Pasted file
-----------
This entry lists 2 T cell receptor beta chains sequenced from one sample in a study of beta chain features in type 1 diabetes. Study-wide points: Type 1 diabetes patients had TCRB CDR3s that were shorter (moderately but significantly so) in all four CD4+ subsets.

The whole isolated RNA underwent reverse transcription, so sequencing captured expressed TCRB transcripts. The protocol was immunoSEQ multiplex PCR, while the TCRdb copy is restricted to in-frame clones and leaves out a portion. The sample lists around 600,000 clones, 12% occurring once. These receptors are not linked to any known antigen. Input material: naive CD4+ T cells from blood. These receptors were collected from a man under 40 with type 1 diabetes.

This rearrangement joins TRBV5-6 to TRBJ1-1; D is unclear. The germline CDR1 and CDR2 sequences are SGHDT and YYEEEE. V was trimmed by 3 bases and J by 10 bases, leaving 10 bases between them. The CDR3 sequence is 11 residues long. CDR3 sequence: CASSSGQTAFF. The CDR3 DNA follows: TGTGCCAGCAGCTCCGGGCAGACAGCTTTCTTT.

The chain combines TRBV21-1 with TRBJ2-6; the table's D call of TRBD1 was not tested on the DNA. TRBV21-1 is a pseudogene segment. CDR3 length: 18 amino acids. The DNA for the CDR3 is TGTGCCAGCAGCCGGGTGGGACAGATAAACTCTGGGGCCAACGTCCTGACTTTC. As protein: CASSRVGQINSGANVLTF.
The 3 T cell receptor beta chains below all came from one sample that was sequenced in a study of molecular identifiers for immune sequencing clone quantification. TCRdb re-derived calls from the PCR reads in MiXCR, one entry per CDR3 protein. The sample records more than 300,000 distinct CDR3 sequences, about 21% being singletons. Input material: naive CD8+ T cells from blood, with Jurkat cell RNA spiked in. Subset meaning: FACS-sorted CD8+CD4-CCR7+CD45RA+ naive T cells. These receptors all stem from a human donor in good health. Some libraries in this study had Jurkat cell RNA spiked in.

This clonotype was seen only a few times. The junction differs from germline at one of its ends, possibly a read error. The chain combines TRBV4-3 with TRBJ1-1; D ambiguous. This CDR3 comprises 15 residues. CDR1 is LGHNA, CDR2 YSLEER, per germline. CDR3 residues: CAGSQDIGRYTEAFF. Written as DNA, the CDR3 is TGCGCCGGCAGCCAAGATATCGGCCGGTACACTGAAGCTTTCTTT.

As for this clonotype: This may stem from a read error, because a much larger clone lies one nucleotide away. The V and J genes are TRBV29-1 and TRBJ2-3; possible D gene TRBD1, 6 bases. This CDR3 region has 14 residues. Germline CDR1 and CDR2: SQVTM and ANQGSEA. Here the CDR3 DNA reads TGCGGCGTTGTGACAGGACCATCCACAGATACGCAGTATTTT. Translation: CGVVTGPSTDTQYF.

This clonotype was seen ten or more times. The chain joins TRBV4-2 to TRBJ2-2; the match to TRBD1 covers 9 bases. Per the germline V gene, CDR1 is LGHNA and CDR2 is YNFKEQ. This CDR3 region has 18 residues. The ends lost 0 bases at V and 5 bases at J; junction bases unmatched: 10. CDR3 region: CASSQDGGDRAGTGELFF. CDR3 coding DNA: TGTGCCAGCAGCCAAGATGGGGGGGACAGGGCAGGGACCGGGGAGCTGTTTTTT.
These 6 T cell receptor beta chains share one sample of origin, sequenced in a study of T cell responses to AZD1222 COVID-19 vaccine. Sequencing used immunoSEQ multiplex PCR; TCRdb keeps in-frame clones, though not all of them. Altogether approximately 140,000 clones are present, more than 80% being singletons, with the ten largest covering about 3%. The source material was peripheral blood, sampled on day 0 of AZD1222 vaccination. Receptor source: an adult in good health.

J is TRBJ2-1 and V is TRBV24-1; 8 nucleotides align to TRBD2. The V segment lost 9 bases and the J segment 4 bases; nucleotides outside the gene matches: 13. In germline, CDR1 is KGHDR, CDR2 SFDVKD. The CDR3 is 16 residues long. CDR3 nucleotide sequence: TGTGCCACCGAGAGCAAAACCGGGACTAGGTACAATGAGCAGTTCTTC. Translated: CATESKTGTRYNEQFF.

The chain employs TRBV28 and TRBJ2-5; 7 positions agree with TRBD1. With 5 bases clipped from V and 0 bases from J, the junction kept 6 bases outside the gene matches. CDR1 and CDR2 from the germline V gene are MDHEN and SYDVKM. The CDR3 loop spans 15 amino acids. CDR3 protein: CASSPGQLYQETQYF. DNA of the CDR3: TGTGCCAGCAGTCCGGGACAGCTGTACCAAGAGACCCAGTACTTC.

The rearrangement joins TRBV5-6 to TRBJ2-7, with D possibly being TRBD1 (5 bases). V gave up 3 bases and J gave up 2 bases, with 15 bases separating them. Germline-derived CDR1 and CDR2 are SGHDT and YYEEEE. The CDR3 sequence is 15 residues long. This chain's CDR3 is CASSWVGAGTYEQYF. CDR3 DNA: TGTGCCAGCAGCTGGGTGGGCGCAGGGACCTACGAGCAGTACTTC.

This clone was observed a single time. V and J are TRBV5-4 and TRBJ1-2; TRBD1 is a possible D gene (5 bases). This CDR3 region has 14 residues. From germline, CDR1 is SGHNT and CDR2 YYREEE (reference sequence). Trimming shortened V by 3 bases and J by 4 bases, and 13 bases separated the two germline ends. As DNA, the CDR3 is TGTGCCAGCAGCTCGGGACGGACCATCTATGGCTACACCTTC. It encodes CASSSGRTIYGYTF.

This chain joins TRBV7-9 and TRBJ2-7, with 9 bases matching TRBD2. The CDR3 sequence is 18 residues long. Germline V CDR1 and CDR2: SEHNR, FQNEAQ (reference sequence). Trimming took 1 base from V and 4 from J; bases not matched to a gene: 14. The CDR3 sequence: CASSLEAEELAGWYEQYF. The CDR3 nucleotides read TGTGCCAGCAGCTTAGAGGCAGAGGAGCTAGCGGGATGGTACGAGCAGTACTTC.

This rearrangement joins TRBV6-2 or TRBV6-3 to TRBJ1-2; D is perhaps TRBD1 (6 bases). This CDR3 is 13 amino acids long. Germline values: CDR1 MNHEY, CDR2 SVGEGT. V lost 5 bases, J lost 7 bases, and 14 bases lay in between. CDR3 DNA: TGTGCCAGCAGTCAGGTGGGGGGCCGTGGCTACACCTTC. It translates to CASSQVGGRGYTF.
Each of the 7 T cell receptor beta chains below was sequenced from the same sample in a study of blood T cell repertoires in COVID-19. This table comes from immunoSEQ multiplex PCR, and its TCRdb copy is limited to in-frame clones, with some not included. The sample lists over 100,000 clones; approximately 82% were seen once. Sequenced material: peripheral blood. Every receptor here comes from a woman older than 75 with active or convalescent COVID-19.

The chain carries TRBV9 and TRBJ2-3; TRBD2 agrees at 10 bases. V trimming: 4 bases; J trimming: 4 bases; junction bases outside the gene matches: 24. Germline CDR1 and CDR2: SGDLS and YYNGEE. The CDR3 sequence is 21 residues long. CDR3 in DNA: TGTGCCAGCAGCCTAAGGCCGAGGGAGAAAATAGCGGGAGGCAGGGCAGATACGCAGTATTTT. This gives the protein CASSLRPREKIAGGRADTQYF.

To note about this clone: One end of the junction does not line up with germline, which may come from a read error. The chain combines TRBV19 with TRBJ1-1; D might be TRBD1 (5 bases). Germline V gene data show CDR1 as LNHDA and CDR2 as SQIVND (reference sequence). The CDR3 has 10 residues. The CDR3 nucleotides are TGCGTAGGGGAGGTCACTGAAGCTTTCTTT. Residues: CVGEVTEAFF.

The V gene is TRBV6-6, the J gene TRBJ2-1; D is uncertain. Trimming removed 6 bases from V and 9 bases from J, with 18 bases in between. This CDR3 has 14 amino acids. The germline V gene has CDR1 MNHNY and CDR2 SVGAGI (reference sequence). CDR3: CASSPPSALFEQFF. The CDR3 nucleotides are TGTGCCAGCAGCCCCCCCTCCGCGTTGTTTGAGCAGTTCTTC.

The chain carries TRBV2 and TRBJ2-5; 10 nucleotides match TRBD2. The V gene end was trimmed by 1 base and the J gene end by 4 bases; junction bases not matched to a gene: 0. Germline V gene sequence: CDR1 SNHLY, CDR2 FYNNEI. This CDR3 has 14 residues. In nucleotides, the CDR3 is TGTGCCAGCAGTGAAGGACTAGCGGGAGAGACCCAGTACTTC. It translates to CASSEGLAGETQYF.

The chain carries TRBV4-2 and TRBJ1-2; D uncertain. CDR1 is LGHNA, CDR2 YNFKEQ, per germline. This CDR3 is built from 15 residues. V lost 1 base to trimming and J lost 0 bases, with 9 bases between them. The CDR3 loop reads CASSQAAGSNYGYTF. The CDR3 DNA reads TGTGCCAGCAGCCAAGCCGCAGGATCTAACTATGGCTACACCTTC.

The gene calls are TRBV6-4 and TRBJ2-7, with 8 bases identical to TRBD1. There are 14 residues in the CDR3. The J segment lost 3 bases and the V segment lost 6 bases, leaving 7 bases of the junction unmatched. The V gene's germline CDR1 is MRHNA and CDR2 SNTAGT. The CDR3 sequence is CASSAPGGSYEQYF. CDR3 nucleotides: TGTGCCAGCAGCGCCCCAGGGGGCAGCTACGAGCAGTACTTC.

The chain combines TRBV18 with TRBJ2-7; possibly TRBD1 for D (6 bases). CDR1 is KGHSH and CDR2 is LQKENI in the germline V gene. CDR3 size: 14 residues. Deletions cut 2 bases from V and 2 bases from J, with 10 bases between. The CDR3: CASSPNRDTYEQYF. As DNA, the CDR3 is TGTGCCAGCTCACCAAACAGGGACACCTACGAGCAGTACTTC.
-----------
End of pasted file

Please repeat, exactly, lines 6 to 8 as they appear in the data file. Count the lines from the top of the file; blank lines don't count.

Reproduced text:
This clonotype was seen only a few times. The junction differs from germline at one of its ends, possibly a read error. The chain combines TRBV4-3 with TRBJ1-1; D ambiguous. This CDR3 comprises 15 residues. CDR1 is LGHNA, CDR2 YSLEER, per germline. CDR3 residues: CAGSQDIGRYTEAFF. Written as DNA, the CDR3 is TGCGCCGGCAGCCAAGATATCGGCCGGTACACTGAAGCTTTCTTT.

As for this clonotype: This may stem from a read error, because a much larger clone lies one nucleotide away. The V and J genes are TRBV29-1 and TRBJ2-3; possible D gene TRBD1, 6 bases. This CDR3 region has 14 residues. Germline CDR1 and CDR2: SQVTM and ANQGSEA. Here the CDR3 DNA reads TGCGGCGTTGTGACAGGACCATCCACAGATACGCAGTATTTT. Translation: CGVVTGPSTDTQYF.

This clonotype was seen ten or more times. The chain joins TRBV4-2 to TRBJ2-2; the match to TRBD1 covers 9 bases. Per the germline V gene, CDR1 is LGHNA and CDR2 is YNFKEQ. This CDR3 region has 18 residues. The ends lost 0 bases at V and 5 bases at J; junction bases unmatched: 10. CDR3 region: CASSQDGGDRAGTGELFF. CDR3 coding DNA: TGTGCCAGCAGCCAAGATGGGGGGGACAGGGCAGGGACCGGGGAGCTGTTTTTT.